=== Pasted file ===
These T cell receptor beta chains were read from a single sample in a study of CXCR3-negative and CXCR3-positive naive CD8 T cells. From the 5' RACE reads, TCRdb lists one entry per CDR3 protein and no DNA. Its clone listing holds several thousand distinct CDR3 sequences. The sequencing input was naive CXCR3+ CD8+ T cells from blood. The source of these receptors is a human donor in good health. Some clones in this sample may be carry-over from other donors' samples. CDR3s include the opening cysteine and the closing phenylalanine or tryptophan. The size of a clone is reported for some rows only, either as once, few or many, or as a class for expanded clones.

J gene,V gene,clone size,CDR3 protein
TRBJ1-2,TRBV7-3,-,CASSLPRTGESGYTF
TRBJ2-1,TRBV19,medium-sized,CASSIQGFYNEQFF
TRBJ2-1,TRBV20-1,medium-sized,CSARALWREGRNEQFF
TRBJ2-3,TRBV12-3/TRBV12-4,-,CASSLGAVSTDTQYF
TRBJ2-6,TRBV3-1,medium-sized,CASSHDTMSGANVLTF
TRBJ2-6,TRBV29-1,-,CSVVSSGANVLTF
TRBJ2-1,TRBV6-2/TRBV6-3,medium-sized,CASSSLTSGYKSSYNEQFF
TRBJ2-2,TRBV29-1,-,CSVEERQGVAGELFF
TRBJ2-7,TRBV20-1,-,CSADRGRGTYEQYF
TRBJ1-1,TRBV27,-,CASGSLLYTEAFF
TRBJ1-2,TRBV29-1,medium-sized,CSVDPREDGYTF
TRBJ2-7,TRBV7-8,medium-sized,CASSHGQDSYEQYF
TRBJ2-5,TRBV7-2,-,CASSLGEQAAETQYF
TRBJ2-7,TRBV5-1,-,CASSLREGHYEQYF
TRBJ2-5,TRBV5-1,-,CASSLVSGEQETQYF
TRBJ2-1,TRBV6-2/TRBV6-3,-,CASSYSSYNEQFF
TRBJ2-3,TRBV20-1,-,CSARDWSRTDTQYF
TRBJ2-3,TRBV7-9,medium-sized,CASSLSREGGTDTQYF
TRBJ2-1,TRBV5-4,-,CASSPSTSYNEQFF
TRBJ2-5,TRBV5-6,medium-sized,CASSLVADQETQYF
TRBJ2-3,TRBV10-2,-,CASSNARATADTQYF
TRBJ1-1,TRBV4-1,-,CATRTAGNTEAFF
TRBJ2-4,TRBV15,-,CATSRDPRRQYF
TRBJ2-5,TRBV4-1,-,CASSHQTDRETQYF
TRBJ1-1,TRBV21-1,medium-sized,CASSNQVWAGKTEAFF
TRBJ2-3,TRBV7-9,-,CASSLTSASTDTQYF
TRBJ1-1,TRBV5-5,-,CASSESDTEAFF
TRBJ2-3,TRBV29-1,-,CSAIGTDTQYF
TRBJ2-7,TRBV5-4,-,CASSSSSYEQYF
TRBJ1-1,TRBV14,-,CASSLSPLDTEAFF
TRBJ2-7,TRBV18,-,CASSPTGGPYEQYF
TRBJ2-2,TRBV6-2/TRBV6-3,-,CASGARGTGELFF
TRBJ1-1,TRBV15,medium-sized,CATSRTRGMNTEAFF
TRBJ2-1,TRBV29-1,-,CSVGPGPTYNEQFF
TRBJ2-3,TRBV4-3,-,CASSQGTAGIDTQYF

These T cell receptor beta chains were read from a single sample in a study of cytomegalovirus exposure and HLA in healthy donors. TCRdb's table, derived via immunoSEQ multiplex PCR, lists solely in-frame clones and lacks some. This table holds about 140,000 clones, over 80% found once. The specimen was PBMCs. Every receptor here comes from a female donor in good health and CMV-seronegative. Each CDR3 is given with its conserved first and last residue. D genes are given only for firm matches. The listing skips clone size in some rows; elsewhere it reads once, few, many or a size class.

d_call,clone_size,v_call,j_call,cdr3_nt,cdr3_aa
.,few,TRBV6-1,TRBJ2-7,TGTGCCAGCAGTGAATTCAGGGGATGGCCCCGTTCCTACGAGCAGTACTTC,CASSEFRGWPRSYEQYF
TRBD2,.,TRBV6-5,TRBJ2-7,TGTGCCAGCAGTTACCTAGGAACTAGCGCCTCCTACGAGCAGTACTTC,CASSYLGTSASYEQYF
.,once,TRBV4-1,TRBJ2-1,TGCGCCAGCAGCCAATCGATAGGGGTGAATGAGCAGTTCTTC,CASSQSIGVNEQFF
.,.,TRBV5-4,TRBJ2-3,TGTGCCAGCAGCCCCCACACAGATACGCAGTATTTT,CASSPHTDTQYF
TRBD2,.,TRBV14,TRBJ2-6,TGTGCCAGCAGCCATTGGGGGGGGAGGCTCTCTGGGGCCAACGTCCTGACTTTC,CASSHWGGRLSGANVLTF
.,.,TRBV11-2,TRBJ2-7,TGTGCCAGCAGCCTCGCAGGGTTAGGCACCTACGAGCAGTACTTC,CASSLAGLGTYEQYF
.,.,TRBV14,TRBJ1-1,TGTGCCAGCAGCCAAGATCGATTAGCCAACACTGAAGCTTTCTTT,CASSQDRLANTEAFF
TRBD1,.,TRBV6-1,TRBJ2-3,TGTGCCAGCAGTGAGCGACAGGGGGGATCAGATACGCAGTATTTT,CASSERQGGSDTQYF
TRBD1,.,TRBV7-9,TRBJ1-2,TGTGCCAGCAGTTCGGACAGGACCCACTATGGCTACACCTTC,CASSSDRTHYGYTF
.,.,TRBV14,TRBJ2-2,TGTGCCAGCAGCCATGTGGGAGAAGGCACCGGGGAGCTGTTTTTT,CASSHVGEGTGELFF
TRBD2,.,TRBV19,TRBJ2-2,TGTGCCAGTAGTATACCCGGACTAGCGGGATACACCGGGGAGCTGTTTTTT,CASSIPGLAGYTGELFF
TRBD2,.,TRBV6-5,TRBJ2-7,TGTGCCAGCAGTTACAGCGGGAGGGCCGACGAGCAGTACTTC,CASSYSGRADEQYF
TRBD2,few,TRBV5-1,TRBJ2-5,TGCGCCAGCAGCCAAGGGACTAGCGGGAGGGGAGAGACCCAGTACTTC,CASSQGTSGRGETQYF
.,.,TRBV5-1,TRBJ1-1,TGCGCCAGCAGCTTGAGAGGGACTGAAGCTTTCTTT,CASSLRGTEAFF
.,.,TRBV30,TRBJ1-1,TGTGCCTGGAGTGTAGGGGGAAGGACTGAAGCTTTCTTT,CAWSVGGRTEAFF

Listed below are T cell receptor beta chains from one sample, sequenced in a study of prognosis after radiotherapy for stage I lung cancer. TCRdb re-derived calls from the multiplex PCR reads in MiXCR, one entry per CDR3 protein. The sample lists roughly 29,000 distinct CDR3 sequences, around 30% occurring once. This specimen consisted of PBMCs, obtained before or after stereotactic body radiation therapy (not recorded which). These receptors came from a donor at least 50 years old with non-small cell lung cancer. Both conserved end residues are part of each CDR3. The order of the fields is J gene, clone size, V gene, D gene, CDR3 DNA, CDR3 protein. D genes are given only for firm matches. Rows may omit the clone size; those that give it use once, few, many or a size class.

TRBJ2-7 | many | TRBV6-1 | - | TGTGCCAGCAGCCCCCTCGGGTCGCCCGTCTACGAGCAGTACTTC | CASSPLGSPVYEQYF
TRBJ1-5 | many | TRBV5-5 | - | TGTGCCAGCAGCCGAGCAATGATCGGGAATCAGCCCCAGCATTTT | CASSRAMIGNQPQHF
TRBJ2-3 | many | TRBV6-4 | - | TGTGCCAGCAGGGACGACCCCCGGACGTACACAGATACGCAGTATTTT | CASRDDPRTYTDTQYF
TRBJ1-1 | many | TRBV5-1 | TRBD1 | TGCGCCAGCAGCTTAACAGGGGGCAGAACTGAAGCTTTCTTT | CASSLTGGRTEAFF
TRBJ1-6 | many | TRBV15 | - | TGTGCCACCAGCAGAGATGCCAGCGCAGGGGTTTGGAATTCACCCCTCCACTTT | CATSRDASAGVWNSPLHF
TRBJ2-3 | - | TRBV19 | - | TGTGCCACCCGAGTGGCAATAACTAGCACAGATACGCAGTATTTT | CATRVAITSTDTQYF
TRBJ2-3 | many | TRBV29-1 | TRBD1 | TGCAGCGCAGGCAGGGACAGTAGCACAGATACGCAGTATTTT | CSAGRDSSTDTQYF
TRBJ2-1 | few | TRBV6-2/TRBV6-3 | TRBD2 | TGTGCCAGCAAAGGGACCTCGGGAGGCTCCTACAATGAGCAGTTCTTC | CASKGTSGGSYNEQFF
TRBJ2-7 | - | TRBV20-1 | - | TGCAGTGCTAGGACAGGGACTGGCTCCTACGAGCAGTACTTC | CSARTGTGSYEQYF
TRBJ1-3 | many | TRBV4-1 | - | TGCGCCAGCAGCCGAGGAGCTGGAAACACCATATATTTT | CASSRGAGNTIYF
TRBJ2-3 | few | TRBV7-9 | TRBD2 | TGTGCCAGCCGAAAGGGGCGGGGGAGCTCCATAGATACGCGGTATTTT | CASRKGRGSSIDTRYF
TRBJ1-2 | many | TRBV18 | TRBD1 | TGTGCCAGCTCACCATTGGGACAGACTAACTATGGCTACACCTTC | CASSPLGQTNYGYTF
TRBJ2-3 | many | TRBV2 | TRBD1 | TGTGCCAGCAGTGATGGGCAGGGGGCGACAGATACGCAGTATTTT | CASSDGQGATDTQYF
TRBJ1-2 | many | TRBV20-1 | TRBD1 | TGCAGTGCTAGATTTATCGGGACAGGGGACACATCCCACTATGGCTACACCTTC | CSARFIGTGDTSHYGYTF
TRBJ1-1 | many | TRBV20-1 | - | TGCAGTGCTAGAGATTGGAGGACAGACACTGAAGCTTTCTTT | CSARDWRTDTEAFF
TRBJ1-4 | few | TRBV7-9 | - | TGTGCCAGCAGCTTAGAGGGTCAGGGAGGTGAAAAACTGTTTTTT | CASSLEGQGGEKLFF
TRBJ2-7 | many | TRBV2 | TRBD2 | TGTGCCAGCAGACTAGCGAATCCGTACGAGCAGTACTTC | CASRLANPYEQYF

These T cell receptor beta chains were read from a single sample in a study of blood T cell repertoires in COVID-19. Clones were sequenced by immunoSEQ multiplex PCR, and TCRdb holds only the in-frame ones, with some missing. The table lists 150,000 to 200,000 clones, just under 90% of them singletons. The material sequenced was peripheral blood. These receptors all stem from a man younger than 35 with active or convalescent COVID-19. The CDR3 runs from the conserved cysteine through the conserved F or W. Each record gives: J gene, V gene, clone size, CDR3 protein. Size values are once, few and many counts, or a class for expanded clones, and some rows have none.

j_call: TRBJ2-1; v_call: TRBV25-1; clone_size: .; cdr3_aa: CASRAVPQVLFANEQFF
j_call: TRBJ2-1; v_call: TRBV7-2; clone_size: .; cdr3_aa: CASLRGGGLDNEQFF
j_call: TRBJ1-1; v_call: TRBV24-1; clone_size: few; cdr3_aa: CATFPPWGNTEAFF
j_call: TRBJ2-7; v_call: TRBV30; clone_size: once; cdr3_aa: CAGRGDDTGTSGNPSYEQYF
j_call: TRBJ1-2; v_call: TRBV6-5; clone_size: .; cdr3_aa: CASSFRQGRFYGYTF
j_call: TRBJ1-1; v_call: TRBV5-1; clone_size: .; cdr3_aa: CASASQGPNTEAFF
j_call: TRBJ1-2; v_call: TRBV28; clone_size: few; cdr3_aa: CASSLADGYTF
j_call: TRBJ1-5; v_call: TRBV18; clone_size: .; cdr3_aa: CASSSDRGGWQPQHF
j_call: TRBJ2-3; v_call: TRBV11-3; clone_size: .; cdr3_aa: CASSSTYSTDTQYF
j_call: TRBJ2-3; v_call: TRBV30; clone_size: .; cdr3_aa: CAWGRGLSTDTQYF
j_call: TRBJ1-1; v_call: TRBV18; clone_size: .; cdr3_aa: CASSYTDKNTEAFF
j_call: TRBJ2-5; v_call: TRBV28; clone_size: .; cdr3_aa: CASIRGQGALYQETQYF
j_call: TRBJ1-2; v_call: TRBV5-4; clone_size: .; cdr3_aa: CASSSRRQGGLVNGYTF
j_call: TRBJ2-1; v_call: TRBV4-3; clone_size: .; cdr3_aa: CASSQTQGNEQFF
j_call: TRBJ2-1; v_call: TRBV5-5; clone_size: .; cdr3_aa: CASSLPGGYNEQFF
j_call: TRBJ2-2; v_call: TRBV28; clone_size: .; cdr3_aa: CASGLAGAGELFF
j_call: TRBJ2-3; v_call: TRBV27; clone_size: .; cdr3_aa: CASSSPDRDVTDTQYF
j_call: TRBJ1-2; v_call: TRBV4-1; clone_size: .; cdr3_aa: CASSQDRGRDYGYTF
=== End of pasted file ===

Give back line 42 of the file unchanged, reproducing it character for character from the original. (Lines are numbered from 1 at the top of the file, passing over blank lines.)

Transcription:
.,once,TRBV4-1,TRBJ2-1,TGCGCCAGCAGCCAATCGATAGGGGTGAATGAGCAGTTCTTC,CASSQSIGVNEQFF